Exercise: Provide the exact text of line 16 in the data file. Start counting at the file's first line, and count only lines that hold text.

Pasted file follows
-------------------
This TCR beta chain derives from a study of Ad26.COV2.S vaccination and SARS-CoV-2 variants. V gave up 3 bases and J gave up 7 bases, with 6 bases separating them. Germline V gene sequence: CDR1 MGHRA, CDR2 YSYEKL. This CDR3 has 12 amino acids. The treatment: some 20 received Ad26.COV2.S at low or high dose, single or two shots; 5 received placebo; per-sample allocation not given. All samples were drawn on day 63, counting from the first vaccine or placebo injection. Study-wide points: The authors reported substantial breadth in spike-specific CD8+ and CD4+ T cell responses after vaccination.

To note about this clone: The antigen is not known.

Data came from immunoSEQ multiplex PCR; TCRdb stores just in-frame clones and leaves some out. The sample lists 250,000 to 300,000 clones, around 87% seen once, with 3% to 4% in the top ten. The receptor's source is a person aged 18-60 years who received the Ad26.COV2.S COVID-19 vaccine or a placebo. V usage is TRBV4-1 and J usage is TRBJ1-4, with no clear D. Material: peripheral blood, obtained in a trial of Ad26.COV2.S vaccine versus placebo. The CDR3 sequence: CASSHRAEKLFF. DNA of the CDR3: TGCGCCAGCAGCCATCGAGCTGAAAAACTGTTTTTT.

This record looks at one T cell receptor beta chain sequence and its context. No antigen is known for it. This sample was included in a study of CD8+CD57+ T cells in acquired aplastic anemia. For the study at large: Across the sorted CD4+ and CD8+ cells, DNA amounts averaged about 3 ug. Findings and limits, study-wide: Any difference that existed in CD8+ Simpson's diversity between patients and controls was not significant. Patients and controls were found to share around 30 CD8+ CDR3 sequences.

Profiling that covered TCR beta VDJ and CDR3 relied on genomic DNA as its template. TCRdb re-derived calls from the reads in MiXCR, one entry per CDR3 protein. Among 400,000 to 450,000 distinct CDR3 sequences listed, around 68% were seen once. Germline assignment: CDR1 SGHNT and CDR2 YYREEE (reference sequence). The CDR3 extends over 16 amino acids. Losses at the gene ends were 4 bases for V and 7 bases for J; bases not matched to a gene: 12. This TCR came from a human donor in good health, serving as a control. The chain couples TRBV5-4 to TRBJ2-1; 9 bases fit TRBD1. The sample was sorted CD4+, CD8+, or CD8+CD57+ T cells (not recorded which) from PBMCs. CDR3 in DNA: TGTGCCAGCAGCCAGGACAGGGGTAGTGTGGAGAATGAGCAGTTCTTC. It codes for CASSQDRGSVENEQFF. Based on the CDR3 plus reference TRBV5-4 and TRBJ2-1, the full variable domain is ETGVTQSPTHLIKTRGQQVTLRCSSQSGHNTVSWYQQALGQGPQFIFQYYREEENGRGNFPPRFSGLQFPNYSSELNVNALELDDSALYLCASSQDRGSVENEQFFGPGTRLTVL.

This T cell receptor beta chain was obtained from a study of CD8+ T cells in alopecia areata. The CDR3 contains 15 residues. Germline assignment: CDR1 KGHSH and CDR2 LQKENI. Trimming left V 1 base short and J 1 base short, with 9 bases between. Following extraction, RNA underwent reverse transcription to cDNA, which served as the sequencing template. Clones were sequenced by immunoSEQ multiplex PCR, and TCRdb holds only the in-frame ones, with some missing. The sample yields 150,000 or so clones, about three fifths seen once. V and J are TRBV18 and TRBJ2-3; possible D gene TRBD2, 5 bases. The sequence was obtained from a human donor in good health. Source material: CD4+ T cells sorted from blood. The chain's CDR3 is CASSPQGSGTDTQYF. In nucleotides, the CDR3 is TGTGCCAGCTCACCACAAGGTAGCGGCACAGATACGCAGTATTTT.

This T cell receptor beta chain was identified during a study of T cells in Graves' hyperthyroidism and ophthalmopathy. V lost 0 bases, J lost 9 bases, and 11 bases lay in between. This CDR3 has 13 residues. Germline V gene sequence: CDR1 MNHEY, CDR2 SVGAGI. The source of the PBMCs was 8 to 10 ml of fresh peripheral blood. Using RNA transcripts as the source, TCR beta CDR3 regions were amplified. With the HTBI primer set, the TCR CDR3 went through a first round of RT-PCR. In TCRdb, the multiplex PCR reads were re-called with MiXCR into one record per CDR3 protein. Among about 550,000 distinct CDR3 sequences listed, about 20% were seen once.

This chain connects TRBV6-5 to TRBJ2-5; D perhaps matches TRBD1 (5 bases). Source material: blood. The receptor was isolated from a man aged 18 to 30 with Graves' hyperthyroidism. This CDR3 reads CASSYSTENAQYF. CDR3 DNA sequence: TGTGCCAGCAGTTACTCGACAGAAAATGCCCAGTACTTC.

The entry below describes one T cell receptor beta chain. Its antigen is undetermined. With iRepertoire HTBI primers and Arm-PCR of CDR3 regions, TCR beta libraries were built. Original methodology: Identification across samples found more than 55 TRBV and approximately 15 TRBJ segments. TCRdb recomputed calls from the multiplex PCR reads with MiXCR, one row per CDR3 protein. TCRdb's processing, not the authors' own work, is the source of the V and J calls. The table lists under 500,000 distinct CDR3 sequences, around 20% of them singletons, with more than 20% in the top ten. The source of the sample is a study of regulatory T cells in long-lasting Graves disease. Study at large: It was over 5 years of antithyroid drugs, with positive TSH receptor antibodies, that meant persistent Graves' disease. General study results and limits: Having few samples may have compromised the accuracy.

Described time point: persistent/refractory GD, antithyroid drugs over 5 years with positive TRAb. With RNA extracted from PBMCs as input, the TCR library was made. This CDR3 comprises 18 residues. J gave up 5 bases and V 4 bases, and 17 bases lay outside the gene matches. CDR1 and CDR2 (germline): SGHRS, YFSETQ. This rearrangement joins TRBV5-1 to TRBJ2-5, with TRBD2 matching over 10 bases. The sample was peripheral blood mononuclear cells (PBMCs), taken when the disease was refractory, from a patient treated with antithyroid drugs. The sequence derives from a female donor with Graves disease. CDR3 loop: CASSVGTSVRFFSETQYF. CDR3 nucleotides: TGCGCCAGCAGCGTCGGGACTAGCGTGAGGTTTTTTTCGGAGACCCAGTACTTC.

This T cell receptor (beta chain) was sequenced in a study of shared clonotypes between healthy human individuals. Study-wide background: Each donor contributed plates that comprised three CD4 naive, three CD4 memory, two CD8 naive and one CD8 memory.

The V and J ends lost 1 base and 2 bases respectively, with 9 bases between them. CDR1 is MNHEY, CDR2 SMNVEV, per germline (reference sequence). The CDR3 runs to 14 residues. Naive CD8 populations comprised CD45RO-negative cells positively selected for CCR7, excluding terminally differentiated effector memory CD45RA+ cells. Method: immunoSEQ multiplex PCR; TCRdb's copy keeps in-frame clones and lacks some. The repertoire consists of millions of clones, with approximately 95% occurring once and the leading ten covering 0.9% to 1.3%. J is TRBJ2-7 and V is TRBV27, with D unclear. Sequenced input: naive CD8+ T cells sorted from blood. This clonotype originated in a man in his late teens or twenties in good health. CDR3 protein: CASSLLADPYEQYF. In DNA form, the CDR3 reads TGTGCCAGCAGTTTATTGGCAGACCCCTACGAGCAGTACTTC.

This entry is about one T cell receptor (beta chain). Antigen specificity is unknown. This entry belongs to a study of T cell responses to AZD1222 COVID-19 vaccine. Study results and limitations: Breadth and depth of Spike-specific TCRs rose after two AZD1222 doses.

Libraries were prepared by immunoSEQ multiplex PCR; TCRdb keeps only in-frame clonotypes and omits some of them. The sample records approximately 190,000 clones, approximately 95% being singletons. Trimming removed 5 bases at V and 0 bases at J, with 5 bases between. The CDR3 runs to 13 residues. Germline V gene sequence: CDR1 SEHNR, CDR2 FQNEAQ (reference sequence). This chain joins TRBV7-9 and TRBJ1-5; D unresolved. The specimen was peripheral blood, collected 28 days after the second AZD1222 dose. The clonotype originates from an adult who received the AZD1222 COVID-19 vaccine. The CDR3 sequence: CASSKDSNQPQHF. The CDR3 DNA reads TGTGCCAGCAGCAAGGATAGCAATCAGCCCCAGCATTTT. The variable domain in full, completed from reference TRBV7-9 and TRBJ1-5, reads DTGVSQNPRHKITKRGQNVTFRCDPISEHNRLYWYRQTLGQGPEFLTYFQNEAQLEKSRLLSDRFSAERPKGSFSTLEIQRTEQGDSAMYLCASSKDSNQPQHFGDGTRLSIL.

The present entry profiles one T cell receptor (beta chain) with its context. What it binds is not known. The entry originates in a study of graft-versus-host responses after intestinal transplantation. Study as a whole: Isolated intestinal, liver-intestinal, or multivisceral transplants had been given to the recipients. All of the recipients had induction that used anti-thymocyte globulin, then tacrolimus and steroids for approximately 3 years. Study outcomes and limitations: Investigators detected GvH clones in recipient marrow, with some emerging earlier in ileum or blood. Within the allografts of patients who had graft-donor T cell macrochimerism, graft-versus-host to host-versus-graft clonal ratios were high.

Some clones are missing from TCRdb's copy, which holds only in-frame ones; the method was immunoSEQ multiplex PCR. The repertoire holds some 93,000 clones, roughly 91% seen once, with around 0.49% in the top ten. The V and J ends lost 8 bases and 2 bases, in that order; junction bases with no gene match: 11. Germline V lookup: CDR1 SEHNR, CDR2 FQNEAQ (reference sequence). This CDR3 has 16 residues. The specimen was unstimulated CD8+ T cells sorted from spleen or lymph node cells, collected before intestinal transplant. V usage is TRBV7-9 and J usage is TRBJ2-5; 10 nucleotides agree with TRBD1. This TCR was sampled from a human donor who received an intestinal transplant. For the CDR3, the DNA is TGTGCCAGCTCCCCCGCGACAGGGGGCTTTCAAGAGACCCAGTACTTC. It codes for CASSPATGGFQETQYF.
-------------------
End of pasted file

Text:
Some clones are missing from TCRdb's copy, which holds only in-frame ones; the method was immunoSEQ multiplex PCR. The repertoire holds some 93,000 clones, roughly 91% seen once, with around 0.49% in the top ten. The V and J ends lost 8 bases and 2 bases, in that order; junction bases with no gene match: 11. Germline V lookup: CDR1 SEHNR, CDR2 FQNEAQ (reference sequence). This CDR3 has 16 residues. The specimen was unstimulated CD8+ T cells sorted from spleen or lymph node cells, collected before intestinal transplant. V usage is TRBV7-9 and J usage is TRBJ2-5; 10 nucleotides agree with TRBD1. This TCR was sampled from a human donor who received an intestinal transplant. For the CDR3, the DNA is TGTGCCAGCTCCCCCGCGACAGGGGGCTTTCAAGAGACCCAGTACTTC. It codes for CASSPATGGFQETQYF.